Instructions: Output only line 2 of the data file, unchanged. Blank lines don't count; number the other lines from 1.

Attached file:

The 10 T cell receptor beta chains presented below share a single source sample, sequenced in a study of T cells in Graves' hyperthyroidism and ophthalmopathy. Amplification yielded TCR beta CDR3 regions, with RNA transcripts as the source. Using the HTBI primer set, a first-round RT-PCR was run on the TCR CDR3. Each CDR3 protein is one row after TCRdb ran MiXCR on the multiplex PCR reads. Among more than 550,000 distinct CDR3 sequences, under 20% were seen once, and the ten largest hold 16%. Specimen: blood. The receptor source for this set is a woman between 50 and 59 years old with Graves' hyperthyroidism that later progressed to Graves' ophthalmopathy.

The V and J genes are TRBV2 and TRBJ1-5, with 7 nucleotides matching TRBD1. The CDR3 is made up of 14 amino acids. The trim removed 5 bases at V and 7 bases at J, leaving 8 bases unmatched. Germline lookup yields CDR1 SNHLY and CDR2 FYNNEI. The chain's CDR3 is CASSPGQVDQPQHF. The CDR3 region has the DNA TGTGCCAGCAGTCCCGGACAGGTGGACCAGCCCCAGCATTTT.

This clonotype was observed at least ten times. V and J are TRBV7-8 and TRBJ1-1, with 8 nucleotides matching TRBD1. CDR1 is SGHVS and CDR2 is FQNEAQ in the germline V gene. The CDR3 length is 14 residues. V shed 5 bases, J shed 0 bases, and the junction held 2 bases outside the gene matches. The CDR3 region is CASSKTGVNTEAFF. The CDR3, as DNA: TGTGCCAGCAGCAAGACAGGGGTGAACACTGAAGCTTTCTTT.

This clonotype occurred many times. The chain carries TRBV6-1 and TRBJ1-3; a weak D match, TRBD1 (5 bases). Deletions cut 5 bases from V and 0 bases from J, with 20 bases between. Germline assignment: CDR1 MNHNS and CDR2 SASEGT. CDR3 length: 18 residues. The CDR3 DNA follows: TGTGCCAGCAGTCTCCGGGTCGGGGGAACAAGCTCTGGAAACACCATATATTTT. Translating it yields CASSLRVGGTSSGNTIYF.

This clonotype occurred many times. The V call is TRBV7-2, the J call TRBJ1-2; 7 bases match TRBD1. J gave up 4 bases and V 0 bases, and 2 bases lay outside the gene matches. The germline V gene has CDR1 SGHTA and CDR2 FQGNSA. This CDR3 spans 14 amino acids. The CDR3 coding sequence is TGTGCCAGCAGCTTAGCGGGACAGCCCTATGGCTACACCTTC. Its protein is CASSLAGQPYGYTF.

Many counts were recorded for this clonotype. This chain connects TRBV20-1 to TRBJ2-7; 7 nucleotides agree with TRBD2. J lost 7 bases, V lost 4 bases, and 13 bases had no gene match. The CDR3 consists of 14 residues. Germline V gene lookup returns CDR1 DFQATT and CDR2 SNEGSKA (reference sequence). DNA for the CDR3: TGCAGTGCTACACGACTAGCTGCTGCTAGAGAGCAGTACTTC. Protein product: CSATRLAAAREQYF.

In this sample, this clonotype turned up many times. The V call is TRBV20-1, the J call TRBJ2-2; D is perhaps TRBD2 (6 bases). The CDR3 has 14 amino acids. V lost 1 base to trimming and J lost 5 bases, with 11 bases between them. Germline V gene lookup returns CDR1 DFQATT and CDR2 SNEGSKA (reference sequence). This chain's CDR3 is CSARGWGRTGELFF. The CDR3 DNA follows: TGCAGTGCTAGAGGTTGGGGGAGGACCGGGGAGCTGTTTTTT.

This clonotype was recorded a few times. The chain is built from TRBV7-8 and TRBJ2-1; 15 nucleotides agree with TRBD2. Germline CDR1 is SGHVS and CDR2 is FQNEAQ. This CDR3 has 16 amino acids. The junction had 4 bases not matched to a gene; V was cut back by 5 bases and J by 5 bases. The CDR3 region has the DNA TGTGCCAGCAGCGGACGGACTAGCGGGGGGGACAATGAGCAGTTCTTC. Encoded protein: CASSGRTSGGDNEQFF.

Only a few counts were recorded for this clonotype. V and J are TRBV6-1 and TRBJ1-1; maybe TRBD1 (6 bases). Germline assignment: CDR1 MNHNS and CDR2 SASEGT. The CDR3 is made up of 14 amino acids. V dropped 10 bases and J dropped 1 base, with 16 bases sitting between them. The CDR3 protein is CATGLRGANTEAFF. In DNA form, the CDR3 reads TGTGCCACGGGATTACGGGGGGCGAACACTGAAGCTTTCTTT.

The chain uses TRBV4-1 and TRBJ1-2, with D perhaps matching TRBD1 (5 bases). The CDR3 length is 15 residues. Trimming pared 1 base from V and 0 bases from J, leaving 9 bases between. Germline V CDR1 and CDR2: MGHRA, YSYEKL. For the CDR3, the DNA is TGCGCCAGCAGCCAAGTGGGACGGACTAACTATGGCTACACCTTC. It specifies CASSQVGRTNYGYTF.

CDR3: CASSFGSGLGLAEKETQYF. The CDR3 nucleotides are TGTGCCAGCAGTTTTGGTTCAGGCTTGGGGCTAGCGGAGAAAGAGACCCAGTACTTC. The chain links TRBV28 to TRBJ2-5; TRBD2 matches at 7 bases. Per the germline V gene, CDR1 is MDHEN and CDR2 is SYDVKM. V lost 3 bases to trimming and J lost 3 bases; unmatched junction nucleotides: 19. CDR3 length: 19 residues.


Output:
The V and J genes are TRBV2 and TRBJ1-5, with 7 nucleotides matching TRBD1. The CDR3 is made up of 14 amino acids. The trim removed 5 bases at V and 7 bases at J, leaving 8 bases unmatched. Germline lookup yields CDR1 SNHLY and CDR2 FYNNEI. The chain's CDR3 is CASSPGQVDQPQHF. The CDR3 region has the DNA TGTGCCAGCAGTCCCGGACAGGTGGACCAGCCCCAGCATTTT.